epic poem, a history, an oration, or any work of genius, we always require, as we do in other works, a fitness, or adjustment of means, to the end which the author is supposed to have in view. Let his descriptions be ever so rich, or his figures ever so elegant, yet if they are out of place, if they are not proper parts of that whole, if they suit not the main design, they lose all their Beauty; nay, from Beauties they are converted into Deformities. Such power has our sense of fitness and congruity, to produce a total transformation of an object whose appearance otherwise would have been Beautiful.

After having mentioned so many various species of Beauty, it now only remains to take notice of Beauty as it is applied to writing or discourse ; a term commonly used in a sense altogether loose and undetermined. For it is applied to all that pleases, either in style or in sentiment, from whatever principle that pleasure flows; and a Beautiful poem or oration means, in common language, no other than a good one, or one well composed. In this sense, it is plain, the word is altogether indefinite, and points at no particular species or kind of Beauty. There is, however, another sense, somewhat more definite, in which Beauty of writing characterises a particular manner; when it is used to signify a certain grace and amænity, in the turn either of style or sentiment, for which some authors have been peculiarly distinguished. In this sense, it denotes a manner neither remarkably sublime, nor vehemently passionate, nor uncommonly sparkling ; but such as raises in the reader an emotion of the gentle placid kind, similar to what is raised by the contemplation of beautiful objects in nature; which neither lifts the mind very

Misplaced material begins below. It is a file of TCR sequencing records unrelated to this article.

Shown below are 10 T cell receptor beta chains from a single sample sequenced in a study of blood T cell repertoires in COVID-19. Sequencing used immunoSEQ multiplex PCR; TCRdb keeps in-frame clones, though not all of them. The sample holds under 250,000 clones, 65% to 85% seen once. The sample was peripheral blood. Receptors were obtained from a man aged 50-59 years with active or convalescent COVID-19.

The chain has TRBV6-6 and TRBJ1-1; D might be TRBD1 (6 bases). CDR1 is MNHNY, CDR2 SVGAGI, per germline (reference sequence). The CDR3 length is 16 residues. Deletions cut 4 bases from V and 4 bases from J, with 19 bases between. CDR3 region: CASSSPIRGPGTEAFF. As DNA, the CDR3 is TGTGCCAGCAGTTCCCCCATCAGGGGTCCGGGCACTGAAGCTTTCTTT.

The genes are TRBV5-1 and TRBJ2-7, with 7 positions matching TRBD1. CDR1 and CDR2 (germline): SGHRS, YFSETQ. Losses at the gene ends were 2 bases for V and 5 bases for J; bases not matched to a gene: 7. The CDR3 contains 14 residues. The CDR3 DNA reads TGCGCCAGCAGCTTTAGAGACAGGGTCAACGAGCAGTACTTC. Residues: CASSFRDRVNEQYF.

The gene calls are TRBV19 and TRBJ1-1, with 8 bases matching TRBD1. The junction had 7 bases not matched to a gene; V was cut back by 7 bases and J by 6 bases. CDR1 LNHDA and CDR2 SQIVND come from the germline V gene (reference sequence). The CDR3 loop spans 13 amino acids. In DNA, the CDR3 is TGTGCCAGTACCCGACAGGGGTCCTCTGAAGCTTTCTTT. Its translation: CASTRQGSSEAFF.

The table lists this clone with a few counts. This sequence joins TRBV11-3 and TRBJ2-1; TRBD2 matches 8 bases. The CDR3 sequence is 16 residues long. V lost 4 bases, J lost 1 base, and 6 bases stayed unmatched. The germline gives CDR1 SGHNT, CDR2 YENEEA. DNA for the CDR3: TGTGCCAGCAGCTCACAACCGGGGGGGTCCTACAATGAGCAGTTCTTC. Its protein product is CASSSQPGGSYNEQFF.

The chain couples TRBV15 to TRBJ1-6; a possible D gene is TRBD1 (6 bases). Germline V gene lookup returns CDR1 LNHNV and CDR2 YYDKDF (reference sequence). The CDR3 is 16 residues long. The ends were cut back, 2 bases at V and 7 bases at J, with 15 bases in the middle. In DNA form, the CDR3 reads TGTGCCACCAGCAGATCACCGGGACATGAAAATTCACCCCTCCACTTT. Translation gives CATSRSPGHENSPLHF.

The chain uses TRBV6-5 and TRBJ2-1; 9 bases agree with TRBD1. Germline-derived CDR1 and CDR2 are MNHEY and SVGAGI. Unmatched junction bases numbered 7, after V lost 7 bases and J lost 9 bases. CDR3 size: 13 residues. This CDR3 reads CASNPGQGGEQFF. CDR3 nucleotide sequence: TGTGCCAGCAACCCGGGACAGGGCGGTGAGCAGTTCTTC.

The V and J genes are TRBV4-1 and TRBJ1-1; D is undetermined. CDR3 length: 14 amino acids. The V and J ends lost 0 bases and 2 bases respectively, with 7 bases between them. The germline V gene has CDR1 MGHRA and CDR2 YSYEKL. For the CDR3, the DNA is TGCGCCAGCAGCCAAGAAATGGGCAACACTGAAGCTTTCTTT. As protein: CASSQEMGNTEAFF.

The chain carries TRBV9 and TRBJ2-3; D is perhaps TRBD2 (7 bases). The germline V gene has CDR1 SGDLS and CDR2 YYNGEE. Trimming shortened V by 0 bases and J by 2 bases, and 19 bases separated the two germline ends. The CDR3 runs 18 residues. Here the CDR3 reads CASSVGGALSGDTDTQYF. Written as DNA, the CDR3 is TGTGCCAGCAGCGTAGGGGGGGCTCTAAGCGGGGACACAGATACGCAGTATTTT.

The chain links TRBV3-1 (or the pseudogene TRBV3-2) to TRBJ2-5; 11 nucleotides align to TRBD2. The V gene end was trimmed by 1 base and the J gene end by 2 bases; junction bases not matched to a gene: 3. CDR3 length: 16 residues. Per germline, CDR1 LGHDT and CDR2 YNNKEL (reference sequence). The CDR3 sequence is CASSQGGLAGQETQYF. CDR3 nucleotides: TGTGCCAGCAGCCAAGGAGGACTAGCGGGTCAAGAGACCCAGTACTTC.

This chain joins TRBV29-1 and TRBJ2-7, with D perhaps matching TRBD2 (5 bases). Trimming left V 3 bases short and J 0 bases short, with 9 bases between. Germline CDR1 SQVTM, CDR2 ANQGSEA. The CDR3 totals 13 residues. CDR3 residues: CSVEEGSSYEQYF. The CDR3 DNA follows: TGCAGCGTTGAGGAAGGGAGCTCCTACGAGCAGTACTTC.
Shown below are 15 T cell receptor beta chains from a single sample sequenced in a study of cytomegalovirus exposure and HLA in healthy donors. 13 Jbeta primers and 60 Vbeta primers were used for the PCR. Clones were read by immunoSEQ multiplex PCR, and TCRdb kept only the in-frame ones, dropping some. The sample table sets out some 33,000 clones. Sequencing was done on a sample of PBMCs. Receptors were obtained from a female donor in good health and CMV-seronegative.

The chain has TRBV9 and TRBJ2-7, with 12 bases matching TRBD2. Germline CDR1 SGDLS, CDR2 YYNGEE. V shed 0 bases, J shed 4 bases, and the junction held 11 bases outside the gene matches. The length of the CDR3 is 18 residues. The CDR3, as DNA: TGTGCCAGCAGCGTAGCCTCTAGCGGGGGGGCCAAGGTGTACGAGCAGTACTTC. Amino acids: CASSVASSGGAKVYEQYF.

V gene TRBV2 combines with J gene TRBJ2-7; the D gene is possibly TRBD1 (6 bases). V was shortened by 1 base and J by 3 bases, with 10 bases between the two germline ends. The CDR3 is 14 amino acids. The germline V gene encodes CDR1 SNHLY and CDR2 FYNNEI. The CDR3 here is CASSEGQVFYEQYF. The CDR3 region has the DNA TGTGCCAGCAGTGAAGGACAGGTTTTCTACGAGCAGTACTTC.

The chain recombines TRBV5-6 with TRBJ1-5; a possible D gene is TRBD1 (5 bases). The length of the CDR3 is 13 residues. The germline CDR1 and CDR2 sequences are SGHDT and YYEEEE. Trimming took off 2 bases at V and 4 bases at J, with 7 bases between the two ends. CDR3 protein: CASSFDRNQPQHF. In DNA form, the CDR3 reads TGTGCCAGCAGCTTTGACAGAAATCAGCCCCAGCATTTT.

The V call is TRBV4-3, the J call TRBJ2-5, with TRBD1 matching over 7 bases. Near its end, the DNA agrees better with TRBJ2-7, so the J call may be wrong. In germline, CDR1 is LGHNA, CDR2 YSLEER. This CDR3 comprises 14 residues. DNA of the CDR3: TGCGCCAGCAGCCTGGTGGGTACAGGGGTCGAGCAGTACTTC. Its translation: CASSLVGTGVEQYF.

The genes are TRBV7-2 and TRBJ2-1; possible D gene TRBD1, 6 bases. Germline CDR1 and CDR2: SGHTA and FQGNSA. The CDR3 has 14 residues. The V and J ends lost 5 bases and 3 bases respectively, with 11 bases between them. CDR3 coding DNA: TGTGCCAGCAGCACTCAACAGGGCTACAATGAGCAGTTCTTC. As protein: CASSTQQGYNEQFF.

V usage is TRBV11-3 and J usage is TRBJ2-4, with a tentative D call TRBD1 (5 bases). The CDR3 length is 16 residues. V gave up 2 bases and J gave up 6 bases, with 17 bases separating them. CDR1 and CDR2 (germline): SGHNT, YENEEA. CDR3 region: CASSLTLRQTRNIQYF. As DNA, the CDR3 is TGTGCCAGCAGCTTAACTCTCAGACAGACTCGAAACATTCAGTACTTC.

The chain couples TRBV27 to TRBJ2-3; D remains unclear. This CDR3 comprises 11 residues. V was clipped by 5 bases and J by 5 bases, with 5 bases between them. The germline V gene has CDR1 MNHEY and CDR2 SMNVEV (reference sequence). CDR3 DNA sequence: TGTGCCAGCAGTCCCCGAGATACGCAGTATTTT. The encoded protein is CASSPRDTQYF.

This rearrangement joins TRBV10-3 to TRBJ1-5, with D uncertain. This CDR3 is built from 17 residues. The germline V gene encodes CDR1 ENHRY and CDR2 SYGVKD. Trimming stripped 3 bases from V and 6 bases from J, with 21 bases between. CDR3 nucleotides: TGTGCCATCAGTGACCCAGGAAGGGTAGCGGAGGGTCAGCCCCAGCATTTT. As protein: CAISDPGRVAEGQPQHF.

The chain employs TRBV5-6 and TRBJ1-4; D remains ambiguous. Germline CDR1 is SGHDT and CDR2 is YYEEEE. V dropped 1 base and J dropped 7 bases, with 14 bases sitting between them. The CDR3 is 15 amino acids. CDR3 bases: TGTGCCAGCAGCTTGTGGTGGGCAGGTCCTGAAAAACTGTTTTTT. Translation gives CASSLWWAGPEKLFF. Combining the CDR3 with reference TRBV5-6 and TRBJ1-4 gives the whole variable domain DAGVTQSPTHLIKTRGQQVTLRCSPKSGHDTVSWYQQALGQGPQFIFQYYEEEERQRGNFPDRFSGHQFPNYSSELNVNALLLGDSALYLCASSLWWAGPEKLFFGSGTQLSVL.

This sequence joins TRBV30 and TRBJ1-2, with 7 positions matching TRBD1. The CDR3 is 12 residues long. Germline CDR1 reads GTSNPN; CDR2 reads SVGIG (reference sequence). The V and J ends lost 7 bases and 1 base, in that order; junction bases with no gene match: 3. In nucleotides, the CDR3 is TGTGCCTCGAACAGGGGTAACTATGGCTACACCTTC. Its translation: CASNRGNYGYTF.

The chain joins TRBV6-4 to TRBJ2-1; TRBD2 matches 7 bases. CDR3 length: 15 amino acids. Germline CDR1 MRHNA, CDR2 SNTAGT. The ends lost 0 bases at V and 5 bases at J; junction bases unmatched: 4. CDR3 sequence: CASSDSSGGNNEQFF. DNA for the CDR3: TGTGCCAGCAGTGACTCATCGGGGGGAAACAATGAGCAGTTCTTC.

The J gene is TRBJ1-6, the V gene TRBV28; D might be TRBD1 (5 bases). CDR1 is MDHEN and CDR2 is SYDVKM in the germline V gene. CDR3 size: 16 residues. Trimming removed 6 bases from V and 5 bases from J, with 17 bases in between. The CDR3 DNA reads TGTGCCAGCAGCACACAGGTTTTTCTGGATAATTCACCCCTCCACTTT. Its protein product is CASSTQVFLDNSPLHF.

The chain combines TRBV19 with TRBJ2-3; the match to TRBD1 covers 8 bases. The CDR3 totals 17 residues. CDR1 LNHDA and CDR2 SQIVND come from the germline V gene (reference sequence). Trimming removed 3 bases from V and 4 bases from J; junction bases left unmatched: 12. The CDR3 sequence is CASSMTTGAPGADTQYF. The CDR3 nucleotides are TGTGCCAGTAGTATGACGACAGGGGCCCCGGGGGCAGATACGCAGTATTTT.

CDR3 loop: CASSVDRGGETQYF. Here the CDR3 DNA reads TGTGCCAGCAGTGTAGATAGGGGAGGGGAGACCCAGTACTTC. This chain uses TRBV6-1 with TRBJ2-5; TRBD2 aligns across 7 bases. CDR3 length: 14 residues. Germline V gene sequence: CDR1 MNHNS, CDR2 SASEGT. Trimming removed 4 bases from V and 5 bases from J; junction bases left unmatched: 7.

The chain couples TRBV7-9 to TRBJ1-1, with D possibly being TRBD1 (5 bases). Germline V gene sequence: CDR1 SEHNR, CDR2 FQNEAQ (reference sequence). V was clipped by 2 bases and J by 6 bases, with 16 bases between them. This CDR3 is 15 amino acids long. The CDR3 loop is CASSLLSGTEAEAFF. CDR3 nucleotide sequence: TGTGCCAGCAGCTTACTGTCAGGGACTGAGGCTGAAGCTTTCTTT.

high, nor agitates it very much, but diffuses over the imagination an agreeable and pleasing serenity. Mr. Addison is a writer altogether of this character; and is one of the most proper and precise examples that can be given of it. Fenelon, the author of the Adventures of Telemachus, may be given as another example. Virgil too, though very capable of rising on occasions into the Sublime, yet, in his general manner, is distinguished by the character of Beauty and Grace, rather than of Sublimity. Among orators, Cicero has more of the Beautiful than Demosthenes, whose genius led him wholly towards vehemence and strength.

This much it is sufficient to have said upon the subject of Beauty. We have traced it through a variety of forms; as next to Sublimity, it is the most copious source of the pleasures of Taste ; and as the consider. ation of the different appearances, and principles of Beauty, tends to the improvement of Taste in many subjects.

But it is not only by appearing under the forms of Sublime or Beautiful, that objects delight the imagination. From several other principles, also, they derive their power of giving it pleasure.